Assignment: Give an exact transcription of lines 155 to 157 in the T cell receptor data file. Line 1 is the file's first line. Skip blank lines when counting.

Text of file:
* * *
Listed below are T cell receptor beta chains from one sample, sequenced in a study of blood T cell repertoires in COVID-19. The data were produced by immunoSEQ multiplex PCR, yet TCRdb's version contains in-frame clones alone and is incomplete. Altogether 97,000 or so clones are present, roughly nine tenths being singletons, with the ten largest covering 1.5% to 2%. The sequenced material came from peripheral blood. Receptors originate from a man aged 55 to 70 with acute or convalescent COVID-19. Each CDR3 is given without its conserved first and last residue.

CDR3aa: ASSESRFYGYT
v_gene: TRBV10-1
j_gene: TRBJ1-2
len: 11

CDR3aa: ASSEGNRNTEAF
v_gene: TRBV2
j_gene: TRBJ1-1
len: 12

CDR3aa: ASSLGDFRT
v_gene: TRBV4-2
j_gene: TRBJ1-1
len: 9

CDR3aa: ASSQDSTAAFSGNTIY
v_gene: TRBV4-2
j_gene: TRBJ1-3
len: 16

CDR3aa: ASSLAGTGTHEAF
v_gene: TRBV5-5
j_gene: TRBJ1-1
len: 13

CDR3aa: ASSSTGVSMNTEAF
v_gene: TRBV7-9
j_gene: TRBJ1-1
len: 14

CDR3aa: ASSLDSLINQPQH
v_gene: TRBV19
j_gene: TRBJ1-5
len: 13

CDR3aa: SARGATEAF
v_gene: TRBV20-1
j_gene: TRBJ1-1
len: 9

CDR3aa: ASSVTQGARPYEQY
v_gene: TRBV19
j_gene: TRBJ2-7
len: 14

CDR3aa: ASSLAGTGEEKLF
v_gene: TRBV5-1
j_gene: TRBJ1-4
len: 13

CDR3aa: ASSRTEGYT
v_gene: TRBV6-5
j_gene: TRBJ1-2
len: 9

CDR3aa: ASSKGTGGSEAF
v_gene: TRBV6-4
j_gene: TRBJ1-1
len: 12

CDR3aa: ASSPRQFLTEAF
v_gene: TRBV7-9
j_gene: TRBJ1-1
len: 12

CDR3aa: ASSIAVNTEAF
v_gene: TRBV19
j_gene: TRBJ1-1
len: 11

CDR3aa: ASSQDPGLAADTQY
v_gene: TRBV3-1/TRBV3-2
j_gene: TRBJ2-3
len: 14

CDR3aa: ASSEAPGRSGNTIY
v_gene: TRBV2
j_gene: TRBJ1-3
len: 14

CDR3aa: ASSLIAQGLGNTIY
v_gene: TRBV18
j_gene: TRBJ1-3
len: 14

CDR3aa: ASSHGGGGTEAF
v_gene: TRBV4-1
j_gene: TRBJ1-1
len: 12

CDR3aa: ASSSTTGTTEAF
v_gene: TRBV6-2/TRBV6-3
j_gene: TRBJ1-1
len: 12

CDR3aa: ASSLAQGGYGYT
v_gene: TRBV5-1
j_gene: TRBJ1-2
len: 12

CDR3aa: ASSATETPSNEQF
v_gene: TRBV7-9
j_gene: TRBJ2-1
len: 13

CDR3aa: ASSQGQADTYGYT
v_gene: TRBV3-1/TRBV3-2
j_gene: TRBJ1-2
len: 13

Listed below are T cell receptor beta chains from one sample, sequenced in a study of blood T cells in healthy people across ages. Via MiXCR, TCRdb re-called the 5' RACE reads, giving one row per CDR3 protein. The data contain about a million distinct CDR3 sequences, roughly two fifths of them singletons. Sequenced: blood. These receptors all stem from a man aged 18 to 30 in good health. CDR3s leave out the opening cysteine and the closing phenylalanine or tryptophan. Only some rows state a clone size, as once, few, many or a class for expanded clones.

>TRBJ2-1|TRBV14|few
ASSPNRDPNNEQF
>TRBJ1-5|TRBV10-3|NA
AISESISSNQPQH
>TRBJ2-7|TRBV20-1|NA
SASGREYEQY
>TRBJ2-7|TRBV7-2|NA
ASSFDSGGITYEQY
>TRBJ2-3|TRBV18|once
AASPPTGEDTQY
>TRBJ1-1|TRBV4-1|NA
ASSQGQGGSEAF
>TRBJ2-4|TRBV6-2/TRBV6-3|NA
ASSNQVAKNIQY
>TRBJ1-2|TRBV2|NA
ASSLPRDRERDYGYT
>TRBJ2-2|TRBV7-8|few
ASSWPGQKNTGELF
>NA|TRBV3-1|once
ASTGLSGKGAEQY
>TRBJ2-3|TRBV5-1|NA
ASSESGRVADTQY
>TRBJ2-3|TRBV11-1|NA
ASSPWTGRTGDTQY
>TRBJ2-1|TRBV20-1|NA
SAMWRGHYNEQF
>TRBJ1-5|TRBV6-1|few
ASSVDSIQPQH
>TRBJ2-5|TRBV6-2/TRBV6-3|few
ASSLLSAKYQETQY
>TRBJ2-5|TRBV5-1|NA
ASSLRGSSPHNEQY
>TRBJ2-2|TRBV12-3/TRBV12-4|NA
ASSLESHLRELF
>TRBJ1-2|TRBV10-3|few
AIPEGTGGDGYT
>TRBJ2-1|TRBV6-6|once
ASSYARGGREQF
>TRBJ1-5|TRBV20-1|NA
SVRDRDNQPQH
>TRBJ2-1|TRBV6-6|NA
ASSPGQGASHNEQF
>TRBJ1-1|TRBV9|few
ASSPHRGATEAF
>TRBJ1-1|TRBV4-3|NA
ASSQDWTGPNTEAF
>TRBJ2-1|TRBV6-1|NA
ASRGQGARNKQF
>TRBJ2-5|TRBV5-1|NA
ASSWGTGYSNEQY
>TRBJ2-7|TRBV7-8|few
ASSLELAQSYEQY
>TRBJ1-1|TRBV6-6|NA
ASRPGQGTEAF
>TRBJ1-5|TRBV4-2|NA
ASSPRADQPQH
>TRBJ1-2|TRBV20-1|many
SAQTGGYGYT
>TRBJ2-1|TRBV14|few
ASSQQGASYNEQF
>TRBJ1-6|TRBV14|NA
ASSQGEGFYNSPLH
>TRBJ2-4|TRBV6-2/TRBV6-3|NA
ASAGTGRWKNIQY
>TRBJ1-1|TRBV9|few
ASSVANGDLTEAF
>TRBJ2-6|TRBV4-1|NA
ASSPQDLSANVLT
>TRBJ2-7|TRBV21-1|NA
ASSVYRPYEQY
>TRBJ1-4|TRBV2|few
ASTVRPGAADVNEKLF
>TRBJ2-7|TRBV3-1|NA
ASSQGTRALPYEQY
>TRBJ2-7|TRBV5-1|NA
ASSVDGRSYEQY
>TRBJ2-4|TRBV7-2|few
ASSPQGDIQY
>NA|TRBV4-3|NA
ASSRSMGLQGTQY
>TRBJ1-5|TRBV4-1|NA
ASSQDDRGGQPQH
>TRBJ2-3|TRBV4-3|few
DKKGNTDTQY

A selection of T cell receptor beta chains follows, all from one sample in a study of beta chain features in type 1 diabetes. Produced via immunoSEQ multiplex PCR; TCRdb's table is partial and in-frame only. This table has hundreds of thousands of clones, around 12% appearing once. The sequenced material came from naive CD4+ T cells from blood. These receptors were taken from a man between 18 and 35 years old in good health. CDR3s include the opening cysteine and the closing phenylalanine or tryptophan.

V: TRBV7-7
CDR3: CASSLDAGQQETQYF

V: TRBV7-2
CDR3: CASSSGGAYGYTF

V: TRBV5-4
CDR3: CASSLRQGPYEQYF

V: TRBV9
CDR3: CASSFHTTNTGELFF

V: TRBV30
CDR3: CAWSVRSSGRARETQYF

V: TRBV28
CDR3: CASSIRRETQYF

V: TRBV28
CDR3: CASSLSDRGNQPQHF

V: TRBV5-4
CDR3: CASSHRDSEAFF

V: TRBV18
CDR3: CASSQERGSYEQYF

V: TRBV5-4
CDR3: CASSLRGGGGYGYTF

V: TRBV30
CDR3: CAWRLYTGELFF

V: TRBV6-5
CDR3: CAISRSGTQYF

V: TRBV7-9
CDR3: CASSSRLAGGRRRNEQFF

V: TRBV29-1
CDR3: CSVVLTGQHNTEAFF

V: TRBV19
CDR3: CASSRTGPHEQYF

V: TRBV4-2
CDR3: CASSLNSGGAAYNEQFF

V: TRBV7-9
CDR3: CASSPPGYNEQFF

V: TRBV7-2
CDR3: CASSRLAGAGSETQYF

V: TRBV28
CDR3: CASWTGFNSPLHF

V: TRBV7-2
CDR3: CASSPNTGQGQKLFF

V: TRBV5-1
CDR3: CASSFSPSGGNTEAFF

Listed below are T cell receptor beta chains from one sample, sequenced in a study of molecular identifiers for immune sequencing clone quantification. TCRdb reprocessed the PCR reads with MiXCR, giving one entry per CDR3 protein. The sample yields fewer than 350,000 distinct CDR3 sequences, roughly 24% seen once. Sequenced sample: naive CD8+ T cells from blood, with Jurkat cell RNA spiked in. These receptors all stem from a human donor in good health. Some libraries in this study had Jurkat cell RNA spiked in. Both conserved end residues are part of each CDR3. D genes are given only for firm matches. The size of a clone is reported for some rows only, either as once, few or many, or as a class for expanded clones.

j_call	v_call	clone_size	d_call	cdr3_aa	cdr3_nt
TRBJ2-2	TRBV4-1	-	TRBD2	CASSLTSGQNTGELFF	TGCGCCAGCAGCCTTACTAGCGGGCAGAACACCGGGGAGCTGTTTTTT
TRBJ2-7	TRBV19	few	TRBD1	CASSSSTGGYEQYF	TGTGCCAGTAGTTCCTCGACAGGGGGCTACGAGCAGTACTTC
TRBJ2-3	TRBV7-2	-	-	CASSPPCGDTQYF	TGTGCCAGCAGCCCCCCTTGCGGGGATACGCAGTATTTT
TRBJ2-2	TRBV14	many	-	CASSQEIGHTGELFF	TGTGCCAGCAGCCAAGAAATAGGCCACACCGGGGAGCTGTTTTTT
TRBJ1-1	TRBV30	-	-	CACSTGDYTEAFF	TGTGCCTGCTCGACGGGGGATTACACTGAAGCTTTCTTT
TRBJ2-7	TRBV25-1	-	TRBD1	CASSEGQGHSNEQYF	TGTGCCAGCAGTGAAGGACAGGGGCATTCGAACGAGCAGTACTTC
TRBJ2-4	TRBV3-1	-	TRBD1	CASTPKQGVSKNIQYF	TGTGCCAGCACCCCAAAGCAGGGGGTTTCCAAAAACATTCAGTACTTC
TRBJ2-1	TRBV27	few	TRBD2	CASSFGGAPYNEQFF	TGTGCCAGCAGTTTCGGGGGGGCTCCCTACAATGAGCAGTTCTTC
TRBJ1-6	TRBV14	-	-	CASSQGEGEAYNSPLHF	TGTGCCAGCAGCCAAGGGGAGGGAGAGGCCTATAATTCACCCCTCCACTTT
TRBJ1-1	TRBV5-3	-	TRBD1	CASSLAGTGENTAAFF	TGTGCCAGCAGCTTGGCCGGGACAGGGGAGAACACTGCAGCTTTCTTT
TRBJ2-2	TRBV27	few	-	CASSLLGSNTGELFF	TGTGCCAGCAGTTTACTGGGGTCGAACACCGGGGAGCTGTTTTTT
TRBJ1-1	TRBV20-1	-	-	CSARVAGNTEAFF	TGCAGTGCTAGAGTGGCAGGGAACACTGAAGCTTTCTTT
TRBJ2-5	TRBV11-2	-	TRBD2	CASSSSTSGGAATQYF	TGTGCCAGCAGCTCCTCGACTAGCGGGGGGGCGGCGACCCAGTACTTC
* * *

>TRBJ1-1|TRBV9|few
ASSVANGDLTEAF
>TRBJ2-6|TRBV4-1|NA